kfdhdb.ub4spare[11]:                  0 ; 0x128: 0x00000000
kfdhdb.ub4spare[12]:                  0 ; 0x12c: 0x00000000
kfdhdb.ub4spare[13]:                  0 ; 0x130: 0x00000000
kfdhdb.ub4spare[14]:                  0 ; 0x134: 0x00000000
kfdhdb.ub4spare[15]:                  0 ; 0x138: 0x00000000
kfdhdb.ub4spare[16]:                  0 ; 0x13c: 0x00000000
kfdhdb.ub4spare[17]:                  0 ; 0x140: 0x00000000
kfdhdb.ub4spare[18]:                  0 ; 0x144: 0x00000000
kfdhdb.ub4spare[19]:                  0 ; 0x148: 0x00000000
kfdhdb.ub4spare[20]:                  0 ; 0x14c: 0x00000000
kfdhdb.ub4spare[21]:                  0 ; 0x150: 0x00000000
kfdhdb.ub4spare[22]:                  0 ; 0x154: 0x00000000
kfdhdb.ub4spare[23]:                  0 ; 0x158: 0x00000000
kfdhdb.ub4spare[24]:                  0 ; 0x15c: 0x00000000
kfdhdb.ub4spare[25]:                  0 ; 0x160: 0x00000000
kfdhdb.ub4spare[26]:                  0 ; 0x164: 0x00000000
kfdhdb.ub4spare[27]:                  0 ; 0x168: 0x00000000
kfdhdb.ub4spare[28]:                  0 ; 0x16c: 0x00000000
kfdhdb.ub4spare[29]:                  0 ; 0x170: 0x00000000
kfdhdb.ub4spare[30]:                  0 ; 0x174: 0x00000000
kfdhdb.ub4spare[31]:                  0 ; 0x178: 0x00000000
kfdhdb.ub4spare[32]:                  0 ; 0x17c: 0x00000000
kfdhdb.ub4spare[33]:                  0 ; 0x180: 0x00000000
kfdhdb.ub4spare[34]:                  0 ; 0x184: 0x00000000
kfdhdb.ub4spare[35]:                  0 ; 0x188: 0x00000000
kfdhdb.ub4spare[36]:                  0 ; 0x18c: 0x00000000
kfdhdb.ub4spare[37]:                  0 ; 0x190: 0x00000000
kfdhdb.ub4spare[38]:                  0 ; 0x194: 0x00000000
kfdhdb.ub4spare[39]:                  0 ; 0x198: 0x00000000
kfdhdb.ub4spare[40]:                  0 ; 0x19c: 0x00000000
kfdhdb.ub4spare[41]:                  0 ; 0x1a0: 0x00000000
kfdhdb.ub4spare[42]:                  0 ; 0x1a4: 0x00000000
kfdhdb.ub4spare[43]:                  0 ; 0x1a8: 0x00000000
kfdhdb.ub4spare[44]:                  0 ; 0x1ac: 0x00000000
kfdhdb.ub4spare[45]:                  0 ; 0x1b0: 0x00000000
kfdhdb.ub4spare[46]:                  0 ; 0x1b4: 0x00000000
kfdhdb.ub4spare[47]:                  0 ; 0x1b8: 0x00000000
kfdhdb.ub4spare[48]:                  0 ; 0x1bc: 0x00000000
kfdhdb.ub4spare[49]:                  0 ; 0x1c0: 0x00000000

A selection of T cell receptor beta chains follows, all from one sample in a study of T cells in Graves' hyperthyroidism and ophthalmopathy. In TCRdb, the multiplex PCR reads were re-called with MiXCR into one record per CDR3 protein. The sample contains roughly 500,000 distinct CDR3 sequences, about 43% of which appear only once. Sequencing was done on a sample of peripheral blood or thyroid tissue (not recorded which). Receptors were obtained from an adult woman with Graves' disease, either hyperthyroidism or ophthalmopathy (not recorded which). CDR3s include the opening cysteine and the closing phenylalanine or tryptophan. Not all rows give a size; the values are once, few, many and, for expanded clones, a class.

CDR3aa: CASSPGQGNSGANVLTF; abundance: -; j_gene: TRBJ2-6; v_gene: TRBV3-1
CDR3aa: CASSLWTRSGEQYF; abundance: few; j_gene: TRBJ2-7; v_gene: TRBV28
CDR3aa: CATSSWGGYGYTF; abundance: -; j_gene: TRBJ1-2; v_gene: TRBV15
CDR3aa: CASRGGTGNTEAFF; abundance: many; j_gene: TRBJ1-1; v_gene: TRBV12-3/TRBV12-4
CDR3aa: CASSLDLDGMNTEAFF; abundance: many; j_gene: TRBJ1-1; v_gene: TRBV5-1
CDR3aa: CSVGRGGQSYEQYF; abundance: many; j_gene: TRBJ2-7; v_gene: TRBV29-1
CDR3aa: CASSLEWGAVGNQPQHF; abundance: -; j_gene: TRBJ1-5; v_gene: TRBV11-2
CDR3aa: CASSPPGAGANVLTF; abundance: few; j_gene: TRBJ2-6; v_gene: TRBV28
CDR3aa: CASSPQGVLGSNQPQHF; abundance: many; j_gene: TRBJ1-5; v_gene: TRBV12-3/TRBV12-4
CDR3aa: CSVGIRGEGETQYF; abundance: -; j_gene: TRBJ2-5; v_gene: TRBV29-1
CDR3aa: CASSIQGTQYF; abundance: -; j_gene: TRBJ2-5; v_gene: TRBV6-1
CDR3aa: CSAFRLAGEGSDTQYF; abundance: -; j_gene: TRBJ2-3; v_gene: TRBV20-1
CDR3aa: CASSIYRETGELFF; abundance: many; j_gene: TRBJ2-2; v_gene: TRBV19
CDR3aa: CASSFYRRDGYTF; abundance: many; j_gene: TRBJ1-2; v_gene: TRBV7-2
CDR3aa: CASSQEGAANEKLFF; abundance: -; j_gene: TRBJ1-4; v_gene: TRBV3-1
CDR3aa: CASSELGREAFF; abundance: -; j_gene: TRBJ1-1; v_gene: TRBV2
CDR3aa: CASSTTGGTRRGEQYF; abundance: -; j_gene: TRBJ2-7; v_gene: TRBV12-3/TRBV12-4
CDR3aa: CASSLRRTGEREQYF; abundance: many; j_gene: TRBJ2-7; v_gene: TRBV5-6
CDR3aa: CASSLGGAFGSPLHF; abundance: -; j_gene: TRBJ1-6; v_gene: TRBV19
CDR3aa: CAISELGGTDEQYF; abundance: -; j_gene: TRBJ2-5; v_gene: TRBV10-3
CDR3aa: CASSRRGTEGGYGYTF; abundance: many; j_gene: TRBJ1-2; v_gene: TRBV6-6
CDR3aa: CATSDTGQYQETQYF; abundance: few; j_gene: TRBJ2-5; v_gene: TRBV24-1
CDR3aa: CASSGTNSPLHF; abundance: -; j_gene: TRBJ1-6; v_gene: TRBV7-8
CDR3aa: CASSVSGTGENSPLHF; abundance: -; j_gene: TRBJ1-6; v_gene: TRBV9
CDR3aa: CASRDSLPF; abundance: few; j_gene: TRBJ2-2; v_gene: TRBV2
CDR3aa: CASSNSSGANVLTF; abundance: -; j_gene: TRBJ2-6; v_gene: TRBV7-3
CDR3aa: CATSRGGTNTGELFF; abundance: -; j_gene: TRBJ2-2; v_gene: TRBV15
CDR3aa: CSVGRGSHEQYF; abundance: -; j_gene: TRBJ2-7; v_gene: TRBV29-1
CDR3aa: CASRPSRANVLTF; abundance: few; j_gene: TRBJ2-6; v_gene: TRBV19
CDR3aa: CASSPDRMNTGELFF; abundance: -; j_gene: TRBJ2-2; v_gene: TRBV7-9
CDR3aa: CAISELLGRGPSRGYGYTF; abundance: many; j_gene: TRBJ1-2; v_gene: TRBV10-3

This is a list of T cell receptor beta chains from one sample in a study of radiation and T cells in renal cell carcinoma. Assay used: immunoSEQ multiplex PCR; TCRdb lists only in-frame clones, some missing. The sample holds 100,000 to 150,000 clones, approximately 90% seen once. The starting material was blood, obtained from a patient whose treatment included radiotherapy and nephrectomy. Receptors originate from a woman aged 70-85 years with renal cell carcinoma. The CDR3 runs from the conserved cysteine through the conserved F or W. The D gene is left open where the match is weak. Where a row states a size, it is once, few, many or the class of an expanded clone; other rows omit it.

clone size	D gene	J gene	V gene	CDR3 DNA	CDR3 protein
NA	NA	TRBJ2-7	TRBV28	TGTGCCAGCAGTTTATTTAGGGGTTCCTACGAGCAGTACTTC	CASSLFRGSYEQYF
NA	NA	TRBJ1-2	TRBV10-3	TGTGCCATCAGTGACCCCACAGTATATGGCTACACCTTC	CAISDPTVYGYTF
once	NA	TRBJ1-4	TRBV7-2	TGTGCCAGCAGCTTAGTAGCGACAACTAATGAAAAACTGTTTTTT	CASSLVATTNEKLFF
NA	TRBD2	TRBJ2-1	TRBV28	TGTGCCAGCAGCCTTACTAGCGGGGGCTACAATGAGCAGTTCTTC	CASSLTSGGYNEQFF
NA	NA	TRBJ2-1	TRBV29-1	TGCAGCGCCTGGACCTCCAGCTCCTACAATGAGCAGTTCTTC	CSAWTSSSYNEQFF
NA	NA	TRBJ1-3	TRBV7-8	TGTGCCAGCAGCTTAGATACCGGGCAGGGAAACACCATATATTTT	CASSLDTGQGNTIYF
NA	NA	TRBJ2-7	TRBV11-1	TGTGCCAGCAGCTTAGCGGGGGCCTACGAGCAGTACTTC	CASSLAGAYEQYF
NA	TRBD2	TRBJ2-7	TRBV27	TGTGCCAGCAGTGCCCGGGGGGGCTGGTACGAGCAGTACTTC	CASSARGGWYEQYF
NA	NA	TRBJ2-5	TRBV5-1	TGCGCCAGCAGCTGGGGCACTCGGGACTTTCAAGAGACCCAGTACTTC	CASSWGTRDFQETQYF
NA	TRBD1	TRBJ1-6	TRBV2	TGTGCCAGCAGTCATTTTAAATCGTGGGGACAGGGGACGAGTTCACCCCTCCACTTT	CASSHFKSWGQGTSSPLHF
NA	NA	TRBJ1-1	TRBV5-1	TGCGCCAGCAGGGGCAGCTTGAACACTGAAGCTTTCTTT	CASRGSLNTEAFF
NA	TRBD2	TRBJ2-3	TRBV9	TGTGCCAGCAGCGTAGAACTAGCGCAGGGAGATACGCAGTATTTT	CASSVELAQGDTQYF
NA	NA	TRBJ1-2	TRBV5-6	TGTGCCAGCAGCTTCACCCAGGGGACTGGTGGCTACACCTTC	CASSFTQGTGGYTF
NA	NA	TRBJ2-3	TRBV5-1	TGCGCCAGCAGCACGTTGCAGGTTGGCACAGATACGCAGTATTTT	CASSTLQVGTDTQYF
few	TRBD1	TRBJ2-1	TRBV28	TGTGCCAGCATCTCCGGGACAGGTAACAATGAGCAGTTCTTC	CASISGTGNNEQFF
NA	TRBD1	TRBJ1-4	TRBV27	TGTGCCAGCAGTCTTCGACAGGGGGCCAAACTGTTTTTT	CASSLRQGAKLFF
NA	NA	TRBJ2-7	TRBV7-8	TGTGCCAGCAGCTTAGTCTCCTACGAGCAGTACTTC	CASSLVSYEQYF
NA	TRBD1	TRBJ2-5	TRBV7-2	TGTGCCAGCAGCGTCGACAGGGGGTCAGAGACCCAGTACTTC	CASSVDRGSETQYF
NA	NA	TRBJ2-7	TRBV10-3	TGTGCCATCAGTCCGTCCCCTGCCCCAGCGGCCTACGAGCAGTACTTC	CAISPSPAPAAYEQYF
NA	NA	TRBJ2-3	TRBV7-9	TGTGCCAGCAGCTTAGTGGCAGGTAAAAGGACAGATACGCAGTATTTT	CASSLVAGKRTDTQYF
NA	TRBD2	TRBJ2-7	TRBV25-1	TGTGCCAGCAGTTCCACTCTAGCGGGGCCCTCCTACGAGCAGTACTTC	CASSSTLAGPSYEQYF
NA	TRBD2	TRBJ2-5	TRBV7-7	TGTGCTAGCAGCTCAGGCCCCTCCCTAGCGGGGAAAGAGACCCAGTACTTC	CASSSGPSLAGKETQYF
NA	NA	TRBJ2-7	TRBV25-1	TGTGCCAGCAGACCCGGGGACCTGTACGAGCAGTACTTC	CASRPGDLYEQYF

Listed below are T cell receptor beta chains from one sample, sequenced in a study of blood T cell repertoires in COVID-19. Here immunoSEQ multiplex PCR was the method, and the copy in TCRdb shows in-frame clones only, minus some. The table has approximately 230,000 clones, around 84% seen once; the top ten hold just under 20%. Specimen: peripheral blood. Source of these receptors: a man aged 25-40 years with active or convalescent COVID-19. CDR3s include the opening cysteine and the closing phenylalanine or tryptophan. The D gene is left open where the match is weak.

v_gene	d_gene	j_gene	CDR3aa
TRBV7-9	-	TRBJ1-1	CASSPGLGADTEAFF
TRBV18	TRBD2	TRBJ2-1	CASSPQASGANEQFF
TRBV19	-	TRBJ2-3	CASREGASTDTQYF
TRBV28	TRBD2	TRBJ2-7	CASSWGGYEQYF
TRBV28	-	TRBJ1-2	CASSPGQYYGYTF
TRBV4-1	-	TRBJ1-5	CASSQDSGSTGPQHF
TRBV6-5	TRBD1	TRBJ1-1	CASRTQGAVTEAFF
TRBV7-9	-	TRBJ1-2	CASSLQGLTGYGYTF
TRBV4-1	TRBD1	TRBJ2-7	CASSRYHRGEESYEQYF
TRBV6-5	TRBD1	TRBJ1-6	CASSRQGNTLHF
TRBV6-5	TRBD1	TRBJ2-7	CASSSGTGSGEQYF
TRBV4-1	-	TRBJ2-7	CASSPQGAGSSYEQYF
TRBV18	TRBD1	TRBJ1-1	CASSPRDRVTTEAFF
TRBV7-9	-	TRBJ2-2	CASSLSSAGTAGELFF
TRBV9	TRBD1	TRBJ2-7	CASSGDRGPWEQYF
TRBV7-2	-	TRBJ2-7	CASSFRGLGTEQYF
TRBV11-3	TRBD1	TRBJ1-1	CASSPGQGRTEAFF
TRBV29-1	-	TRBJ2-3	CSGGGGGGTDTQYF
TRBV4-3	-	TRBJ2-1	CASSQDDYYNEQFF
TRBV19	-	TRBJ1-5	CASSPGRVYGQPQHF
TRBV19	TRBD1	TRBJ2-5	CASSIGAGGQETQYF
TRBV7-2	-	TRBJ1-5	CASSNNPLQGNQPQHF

kfdhdb.ub4spare[50]:                  0 ; 0x1c4: 0x00000000
kfdhdb.ub4spare[51]:                  0 ; 0x1c8: 0x00000000
kfdhdb.ub4spare[52]:                  0 ; 0x1cc: 0x00000000
kfdhdb.ub4spare[53]:                  0 ; 0x1d0: 0x00000000
kfdhdb.acdb.aba.seq:                  0 ; 0x1d4: 0x00000000
kfdhdb.acdb.aba.blk:                  0 ; 0x1d8: 0x00000000
kfdhdb.acdb.ents:                     0 ; 0x1dc: 0x0000
kfdhdb.acdb.ub2spare:                 0 ; 0x1de: 0x0000

 

What does it all mean?

For most usages the following rows are most important:

 

Status of disk:

kfdhdb.hdrsts:                        3 ; 0x027: KFDHDR_MEMBER

Name of the disk:

kfdhdb.dskname:                DISK003A ; 0x028: length=8

 Name of disk group the disk belongs to:

kfdhdb.grpname:                   DATA2 ; 0x048: length=5

 Name of failure group the disk belongs to

kfdhdb.fgname:              CONTROLLER1 ; 0x068: length=11

Sector size of disk:

kfdhdb.secsize:                     512 ; 0x0b8: 0x0200

Blocksize of disk:

kfdhdb.blksize:                    4096 ; 0x0ba: 0x1000

Provision string for use with asm:

kfdhdb.driver.provstr: ORCLDISKDISK003A

–> which finally means: “ORCL:DISK003A”

AU size:

kfdhdb.ausize:                  4194304

 

In a followup i will dig all little bit deeper in ASM and provide samples of different headers in different combinations (external / normal / high redundancy, ….).

Using ASM with files (either locally or via NFS)

From time to time i need to configure additional and temporary storage for data migration or just testing purposes. Raw Devices are not recommended to use from 11g onwards.

So why not use the loopback device for that? With this scenario you can even place these disks on NFS and use it across nodes in a cluster:

 

1. Create the file

dd if=/dev/zero bs=1024k count=1000 of=/disk1

 

2. Setup loopback driver

losetup /dev/loop1 /disk1

 

3. Label device

oracleasm createdisk LOOP1 /dev/loop1

 

4. Use it with ASM